I used to love to draw. I sketched portraits of my favorite band members when I was in high school: the bassist from U2, Jim Morrison, the members of Depeche Mode, Michael Hutchence of INXS, Morrissey and The Cure’s Robert Smith for my BFF. As I transcribe my old journals, I come across small drawings from time to time. I often drew little thumbnails for scenes I had a hard time describing in words, like the moon over the Caribbean when I travelled to Jamaica for a field course in college, or a rainbow over the mountains. The drawings weren’t any better than the words I couldn’t conjure, but they gave me a sketch of the scene enough that my memory could fill in the rest.
My friend Michelle Weber, a writer and editor, recently published on her blog about taking a drawing course, and how some of the drawing exercises she’s doing could be applied to writing. If she wanted. Reading her post reminded me that visual artists (and writers) must be observant, must really look at a thing closely to understand it (or not understand it!) and then render it.
I admire visual artists. Being able to turn something three dimensional into something two dimensional using your vision, mind, imagination, physical tools, liquid media, hand-eye coordination, and fine motor skills is really hard. At least it is for me. I have a terrible time translating what I see with my eyes into an image on a page.
My friend Zandy draws and paints in ink, and produces a picture on her Tumblr every day for Inktober. Every day I have a new favorite. Today my favorite is this little cutie:
Okay, so maybe only two of my friends are drawing.
Drawing is another way to be present in the moment and pay attention. The other day when I wanted to run my pen out of ink, I drew, but after drawing some bubbles and teardrops (it was a turquoise ink), I ran out of ideas for things to draw. Nothing in my field of vision was that color, so I was stuck with my imagination, which was not helpful. Still, coloring in the bubbles and teardrops occupied my full attention and was strangely soothing and meditative for longer than I would have expected.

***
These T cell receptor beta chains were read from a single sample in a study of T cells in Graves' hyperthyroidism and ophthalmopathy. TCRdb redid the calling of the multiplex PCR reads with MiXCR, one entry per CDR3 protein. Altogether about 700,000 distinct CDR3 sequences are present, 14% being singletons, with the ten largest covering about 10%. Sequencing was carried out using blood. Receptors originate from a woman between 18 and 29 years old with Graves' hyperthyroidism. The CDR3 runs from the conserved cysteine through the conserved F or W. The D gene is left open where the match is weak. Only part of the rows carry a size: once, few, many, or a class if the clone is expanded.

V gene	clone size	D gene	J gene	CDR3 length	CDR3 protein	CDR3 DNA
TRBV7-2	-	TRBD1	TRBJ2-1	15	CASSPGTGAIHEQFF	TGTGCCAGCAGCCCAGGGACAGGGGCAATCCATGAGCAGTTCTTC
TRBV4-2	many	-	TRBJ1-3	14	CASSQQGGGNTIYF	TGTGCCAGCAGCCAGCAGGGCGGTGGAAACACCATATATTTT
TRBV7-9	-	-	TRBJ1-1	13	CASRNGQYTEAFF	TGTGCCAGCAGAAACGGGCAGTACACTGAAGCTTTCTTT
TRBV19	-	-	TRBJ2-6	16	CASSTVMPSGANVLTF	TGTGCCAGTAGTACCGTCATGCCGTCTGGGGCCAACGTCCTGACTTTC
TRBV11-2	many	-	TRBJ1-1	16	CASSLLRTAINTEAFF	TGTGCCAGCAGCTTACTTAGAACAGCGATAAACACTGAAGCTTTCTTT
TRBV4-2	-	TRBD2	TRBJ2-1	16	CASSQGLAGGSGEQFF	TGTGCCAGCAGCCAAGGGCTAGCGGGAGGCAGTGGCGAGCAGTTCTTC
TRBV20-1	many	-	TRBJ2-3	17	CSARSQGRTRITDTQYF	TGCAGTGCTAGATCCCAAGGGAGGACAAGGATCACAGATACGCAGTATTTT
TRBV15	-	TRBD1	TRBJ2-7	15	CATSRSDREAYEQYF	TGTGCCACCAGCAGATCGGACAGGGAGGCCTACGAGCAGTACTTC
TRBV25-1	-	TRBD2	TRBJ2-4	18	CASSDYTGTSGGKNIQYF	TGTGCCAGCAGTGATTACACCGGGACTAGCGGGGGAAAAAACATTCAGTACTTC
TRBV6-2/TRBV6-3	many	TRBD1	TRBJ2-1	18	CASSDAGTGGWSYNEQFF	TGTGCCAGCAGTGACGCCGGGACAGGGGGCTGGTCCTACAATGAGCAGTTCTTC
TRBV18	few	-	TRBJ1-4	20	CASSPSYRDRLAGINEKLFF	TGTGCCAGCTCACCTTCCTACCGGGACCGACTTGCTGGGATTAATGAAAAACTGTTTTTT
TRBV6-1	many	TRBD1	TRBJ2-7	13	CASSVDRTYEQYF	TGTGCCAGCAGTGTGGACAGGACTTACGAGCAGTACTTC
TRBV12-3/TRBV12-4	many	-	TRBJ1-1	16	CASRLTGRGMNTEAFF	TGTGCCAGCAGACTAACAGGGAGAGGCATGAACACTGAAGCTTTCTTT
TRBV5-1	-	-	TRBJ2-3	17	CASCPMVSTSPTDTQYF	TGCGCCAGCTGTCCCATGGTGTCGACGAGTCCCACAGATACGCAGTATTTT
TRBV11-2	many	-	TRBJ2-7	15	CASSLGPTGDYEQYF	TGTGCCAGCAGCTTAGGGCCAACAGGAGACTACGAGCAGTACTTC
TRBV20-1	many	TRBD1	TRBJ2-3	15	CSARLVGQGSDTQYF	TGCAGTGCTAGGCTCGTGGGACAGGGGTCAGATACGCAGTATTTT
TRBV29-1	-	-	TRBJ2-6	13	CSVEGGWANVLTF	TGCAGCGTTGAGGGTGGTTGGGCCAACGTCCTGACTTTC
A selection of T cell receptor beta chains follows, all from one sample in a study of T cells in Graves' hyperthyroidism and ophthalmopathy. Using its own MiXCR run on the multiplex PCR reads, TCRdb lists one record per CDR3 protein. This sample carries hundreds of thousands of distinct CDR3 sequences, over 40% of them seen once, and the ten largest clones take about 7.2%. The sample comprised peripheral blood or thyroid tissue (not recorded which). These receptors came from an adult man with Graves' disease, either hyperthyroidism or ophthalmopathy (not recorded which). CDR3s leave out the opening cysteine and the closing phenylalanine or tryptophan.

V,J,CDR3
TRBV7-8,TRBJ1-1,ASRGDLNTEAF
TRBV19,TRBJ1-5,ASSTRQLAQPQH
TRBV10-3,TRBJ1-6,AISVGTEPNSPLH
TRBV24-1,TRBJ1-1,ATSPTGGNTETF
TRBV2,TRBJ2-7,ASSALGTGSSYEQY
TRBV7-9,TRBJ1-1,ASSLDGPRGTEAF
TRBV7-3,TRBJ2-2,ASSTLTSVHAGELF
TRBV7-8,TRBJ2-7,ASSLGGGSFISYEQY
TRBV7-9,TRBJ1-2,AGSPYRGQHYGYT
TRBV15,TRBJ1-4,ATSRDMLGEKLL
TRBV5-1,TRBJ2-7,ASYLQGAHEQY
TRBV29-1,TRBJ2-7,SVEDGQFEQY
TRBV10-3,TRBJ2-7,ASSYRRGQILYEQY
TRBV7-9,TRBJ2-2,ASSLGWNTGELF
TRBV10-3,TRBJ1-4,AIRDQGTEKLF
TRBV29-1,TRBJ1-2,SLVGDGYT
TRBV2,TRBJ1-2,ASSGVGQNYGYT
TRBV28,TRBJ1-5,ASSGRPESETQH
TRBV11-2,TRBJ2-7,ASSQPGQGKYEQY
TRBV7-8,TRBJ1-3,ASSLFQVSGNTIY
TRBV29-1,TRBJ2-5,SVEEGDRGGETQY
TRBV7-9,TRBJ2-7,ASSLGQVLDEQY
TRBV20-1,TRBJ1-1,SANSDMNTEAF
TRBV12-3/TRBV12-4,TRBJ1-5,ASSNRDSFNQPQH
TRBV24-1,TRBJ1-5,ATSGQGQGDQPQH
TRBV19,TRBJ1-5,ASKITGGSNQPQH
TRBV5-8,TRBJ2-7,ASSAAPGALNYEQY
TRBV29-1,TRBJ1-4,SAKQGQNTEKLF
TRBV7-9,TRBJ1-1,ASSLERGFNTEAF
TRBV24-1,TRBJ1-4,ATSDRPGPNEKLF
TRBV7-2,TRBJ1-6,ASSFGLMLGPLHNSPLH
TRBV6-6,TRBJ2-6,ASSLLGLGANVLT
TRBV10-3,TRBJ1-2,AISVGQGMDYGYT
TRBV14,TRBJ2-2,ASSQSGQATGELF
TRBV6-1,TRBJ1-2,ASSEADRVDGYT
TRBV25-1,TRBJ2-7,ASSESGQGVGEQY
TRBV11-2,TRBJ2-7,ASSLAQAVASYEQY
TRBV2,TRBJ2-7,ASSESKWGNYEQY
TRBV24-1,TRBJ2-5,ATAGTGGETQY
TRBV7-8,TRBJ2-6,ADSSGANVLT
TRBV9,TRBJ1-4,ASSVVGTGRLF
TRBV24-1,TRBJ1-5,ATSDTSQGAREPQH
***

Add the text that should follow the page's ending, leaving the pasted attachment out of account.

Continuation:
I can’t add anything else to my days right now — not as a regular practice — because I don’t know what I’d subtract. But I do have all these pretty ink colors and a little notepad of high quality, unlined paper… Maybe I’ll just doodle a little, every now and then.
2 thoughts on “My friends are all drawing”
Good stuff, Andrea. I find that when I doodle a little doodle every day rather than now and then… they start to evolve into Doodles and become fulfilling fuel for everything else. Rather than the product or the form or the presentation or the quality, I am finding my finished artwork and architecture and Tarot work are prettier, though the Doodles have more power. They feel to catalyze connection with the agency of the unconscious… rather than deadlines and finished… there is an always complete, never finished quality more aligned with “lifelong transformation… and heck, After several weeks into a Doodle series I feel a deeper connection to both Self and the World/Universe/Collective Unconscious ( I give them a world concept to play in, a particular sandbox … not out of control, out of boundary safety, and so they can JUMP the boundaries and show me how I can and most likely should as well ).
Hi Andrea and thanks for this post. I would never even contemplate trying to draw anything because I’ve already decided that it’s not something I can do (which is incredibly stupid). I was trying to work out why I had decided this, and I think it’s because when I try to doodle I just stare at the page wondering where to start. A lot like writing, don’t you think?
Thanks also for the links to Michelle Weber’s post, it’s very funny and so well written. The animal drawings are also lovely. You have some clever friends!
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